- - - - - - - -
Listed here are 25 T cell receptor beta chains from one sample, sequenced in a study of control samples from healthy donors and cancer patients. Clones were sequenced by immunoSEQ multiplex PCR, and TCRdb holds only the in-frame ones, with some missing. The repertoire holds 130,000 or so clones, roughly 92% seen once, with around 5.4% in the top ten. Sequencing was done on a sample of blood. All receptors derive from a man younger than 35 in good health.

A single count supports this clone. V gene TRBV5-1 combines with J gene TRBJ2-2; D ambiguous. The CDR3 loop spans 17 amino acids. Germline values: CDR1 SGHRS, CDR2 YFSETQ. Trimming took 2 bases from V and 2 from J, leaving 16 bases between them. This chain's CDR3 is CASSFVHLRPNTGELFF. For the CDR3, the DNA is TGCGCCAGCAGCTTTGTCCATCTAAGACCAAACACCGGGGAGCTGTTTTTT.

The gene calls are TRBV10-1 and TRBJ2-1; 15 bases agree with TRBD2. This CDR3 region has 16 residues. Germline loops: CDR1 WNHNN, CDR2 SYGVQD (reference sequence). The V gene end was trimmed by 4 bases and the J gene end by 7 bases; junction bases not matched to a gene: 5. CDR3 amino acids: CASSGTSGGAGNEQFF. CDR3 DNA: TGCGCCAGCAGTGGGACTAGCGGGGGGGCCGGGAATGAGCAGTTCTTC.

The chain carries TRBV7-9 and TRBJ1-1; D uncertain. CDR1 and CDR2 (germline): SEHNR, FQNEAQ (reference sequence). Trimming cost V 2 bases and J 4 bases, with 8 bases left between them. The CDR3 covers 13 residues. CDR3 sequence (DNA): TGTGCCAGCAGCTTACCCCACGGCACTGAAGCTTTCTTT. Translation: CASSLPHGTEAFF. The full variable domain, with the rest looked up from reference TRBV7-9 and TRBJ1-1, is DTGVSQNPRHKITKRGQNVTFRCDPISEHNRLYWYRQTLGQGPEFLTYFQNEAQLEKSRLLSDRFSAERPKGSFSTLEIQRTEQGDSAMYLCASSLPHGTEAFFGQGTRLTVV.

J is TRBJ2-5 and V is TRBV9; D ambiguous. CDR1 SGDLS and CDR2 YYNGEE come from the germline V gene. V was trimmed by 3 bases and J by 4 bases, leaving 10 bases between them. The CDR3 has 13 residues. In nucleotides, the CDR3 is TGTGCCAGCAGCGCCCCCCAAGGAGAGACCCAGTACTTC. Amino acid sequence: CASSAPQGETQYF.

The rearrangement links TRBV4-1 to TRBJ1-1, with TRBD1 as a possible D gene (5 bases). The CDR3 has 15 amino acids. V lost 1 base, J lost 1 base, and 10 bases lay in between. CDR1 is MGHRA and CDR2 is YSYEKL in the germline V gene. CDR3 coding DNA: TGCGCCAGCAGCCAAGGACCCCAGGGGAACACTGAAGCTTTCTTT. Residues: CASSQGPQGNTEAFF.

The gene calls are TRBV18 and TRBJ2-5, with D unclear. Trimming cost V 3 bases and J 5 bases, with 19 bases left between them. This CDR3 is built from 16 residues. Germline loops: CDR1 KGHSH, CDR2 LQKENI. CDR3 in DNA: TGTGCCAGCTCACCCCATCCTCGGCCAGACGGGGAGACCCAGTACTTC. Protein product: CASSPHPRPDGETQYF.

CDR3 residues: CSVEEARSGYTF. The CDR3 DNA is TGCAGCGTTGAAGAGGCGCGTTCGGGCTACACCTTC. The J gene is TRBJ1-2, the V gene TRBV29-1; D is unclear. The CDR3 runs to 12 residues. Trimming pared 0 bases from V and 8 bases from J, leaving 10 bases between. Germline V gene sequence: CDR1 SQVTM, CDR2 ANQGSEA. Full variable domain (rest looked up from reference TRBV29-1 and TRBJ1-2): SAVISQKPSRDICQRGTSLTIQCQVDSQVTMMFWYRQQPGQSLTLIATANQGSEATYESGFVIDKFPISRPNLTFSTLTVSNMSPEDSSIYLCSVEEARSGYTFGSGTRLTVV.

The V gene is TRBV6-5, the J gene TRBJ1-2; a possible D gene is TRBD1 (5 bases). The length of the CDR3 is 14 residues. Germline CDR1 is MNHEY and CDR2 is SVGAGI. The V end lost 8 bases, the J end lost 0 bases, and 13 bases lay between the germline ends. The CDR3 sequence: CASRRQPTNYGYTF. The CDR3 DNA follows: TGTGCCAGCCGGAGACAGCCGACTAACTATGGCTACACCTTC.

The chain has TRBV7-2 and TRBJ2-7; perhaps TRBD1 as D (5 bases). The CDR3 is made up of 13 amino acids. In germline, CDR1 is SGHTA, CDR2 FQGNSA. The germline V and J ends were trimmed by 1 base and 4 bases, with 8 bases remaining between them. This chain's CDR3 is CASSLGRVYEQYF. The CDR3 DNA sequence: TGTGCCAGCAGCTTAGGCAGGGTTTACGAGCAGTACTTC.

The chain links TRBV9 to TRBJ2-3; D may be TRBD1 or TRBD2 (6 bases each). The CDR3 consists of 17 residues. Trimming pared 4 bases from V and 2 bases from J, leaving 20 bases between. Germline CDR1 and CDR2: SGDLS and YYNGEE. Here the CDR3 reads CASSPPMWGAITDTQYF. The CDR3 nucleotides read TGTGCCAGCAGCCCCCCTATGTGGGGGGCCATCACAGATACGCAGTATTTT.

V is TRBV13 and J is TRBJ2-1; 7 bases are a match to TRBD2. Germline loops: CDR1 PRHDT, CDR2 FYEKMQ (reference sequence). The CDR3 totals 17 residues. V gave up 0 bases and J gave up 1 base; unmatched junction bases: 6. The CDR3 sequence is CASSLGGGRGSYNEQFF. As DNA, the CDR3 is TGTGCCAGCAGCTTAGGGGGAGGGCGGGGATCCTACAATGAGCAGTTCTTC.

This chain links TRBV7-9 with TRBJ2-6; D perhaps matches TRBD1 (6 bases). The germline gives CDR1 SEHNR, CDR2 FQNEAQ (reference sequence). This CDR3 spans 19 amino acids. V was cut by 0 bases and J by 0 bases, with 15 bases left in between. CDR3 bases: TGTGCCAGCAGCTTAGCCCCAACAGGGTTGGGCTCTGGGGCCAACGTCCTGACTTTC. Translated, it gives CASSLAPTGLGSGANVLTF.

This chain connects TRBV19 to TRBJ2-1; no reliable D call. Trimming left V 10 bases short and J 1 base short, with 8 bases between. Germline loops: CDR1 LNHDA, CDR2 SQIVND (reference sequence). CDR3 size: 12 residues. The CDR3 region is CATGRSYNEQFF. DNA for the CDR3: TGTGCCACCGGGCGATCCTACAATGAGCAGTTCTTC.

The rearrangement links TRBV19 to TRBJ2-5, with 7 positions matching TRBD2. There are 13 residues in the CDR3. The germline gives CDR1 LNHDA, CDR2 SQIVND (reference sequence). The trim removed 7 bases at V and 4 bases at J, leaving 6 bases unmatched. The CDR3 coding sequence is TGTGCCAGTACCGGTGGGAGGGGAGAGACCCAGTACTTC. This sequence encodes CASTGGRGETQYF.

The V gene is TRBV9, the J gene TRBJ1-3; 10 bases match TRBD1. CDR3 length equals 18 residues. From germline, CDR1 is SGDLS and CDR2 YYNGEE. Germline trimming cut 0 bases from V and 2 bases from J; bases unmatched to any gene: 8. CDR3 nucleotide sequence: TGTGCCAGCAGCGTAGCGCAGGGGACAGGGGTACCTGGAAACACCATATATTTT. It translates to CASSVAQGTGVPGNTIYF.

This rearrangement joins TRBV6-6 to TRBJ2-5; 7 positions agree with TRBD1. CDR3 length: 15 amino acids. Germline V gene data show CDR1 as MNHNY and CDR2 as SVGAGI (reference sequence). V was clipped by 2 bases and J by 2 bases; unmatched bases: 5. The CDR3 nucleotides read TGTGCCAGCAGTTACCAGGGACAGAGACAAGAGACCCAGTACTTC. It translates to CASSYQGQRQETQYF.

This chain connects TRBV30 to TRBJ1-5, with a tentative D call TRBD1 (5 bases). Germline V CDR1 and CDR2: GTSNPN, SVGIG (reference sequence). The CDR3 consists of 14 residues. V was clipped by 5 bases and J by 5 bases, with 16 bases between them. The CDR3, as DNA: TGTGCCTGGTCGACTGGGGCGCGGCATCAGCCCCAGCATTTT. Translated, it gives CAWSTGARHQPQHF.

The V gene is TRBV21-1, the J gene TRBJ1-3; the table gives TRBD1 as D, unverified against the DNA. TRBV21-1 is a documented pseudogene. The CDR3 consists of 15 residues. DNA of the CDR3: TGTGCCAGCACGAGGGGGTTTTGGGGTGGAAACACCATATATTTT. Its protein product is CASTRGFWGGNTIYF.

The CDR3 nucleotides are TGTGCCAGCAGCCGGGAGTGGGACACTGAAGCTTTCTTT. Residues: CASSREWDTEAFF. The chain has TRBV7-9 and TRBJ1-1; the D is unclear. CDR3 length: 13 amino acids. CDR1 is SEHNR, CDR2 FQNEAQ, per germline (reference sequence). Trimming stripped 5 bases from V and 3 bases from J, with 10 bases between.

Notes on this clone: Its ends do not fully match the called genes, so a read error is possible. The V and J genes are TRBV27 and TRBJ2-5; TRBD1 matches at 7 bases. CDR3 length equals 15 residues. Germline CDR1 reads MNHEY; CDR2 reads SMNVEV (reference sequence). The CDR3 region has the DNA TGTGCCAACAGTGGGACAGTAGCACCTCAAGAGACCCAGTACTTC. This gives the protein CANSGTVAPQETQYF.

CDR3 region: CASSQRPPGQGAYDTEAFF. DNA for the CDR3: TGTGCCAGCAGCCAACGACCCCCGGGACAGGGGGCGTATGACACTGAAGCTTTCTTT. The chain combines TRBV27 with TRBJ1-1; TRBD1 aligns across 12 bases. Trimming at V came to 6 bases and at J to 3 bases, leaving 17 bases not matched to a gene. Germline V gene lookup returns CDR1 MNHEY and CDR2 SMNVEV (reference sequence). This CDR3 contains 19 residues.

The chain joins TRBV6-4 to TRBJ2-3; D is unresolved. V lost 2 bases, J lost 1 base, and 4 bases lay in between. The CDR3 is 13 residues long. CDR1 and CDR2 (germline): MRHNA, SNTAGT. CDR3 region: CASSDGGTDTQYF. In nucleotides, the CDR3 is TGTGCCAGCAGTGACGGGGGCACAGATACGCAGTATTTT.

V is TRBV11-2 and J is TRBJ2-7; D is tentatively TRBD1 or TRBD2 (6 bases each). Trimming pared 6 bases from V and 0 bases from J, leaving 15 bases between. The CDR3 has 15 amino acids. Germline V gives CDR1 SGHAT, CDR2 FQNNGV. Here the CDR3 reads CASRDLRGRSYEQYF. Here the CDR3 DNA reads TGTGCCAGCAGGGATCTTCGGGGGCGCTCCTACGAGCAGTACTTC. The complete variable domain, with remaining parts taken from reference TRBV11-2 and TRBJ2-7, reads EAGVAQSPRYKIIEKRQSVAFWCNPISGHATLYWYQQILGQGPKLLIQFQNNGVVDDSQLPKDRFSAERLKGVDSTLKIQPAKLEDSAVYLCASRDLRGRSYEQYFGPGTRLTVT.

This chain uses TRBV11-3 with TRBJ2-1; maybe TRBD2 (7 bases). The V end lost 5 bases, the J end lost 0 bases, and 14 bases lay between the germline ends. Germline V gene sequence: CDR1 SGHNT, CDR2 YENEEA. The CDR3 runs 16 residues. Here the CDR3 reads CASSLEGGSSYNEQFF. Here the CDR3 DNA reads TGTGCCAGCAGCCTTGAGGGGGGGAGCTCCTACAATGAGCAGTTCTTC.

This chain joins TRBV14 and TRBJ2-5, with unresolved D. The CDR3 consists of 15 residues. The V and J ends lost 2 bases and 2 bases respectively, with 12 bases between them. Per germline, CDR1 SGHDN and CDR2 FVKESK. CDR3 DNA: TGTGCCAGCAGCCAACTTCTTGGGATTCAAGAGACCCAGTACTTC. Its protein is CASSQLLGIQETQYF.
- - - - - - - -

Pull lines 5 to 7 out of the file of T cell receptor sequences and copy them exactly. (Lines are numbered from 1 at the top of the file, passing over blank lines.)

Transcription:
J is TRBJ2-5 and V is TRBV9; D ambiguous. CDR1 SGDLS and CDR2 YYNGEE come from the germline V gene. V was trimmed by 3 bases and J by 4 bases, leaving 10 bases between them. The CDR3 has 13 residues. In nucleotides, the CDR3 is TGTGCCAGCAGCGCCCCCCAAGGAGAGACCCAGTACTTC. Amino acid sequence: CASSAPQGETQYF.

The rearrangement links TRBV4-1 to TRBJ1-1, with TRBD1 as a possible D gene (5 bases). The CDR3 has 15 amino acids. V lost 1 base, J lost 1 base, and 10 bases lay in between. CDR1 is MGHRA and CDR2 is YSYEKL in the germline V gene. CDR3 coding DNA: TGCGCCAGCAGCCAAGGACCCCAGGGGAACACTGAAGCTTTCTTT. Residues: CASSQGPQGNTEAFF.

The gene calls are TRBV18 and TRBJ2-5, with D unclear. Trimming cost V 3 bases and J 5 bases, with 19 bases left between them. This CDR3 is built from 16 residues. Germline loops: CDR1 KGHSH, CDR2 LQKENI. CDR3 in DNA: TGTGCCAGCTCACCCCATCCTCGGCCAGACGGGGAGACCCAGTACTTC. Protein product: CASSPHPRPDGETQYF.